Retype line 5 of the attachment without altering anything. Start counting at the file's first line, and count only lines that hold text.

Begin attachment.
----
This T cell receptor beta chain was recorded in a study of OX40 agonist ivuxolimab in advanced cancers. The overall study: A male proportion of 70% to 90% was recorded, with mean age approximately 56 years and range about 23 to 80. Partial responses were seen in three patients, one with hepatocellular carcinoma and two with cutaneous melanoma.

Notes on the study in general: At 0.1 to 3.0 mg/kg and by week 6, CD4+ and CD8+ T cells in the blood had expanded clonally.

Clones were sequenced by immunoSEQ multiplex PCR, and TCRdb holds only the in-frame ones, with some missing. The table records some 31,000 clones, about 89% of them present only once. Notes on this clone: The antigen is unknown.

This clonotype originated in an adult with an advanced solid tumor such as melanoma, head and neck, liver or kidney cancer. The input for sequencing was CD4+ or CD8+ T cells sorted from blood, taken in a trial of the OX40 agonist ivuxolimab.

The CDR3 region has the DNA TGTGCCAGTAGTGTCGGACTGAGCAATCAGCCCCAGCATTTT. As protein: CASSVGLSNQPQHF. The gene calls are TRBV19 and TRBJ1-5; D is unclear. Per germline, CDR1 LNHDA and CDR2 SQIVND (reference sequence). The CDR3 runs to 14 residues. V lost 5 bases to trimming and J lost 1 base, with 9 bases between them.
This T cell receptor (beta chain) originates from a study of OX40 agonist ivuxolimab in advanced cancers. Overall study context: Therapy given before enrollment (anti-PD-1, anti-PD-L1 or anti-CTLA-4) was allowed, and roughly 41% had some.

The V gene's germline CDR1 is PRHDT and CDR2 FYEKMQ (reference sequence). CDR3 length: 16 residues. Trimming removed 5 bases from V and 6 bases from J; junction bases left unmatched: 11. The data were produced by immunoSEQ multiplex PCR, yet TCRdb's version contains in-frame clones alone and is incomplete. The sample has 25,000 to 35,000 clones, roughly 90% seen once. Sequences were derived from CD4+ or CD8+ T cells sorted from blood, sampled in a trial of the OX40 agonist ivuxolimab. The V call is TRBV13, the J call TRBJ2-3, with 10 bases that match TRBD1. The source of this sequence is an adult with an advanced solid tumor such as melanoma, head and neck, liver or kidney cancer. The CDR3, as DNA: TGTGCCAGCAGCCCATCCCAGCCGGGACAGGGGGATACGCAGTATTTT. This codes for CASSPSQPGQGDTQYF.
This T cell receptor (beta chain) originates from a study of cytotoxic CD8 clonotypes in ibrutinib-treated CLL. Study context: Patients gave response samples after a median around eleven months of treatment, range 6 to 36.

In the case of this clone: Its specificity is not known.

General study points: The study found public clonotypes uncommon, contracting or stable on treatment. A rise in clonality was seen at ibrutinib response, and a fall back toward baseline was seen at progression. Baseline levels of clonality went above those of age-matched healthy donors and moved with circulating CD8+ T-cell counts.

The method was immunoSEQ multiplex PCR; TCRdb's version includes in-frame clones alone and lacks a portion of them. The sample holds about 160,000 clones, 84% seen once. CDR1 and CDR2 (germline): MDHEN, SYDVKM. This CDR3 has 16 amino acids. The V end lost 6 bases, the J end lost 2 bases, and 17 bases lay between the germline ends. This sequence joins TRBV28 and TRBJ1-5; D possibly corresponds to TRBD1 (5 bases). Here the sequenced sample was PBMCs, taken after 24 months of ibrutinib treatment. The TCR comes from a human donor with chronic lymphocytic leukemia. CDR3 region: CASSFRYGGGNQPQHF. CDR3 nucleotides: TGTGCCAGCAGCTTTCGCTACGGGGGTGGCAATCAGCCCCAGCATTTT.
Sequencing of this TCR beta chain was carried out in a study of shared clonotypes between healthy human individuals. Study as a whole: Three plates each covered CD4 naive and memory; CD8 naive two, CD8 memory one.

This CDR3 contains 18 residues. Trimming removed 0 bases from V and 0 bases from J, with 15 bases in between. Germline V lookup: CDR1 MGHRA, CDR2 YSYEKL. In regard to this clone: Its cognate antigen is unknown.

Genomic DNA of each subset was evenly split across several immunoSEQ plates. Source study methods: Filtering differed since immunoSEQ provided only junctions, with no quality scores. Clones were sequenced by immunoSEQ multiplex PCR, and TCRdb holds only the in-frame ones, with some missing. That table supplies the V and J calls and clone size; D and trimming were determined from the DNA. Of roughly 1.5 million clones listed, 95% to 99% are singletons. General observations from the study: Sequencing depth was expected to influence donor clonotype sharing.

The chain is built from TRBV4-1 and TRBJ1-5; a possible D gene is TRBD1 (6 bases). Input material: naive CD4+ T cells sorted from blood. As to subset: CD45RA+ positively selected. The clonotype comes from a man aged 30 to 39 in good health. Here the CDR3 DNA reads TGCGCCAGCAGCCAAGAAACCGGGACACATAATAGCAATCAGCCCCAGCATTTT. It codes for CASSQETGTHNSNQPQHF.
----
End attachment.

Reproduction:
The CDR3 region has the DNA TGTGCCAGTAGTGTCGGACTGAGCAATCAGCCCCAGCATTTT. As protein: CASSVGLSNQPQHF. The gene calls are TRBV19 and TRBJ1-5; D is unclear. Per germline, CDR1 LNHDA and CDR2 SQIVND (reference sequence). The CDR3 runs to 14 residues. V lost 5 bases to trimming and J lost 1 base, with 9 bases between them.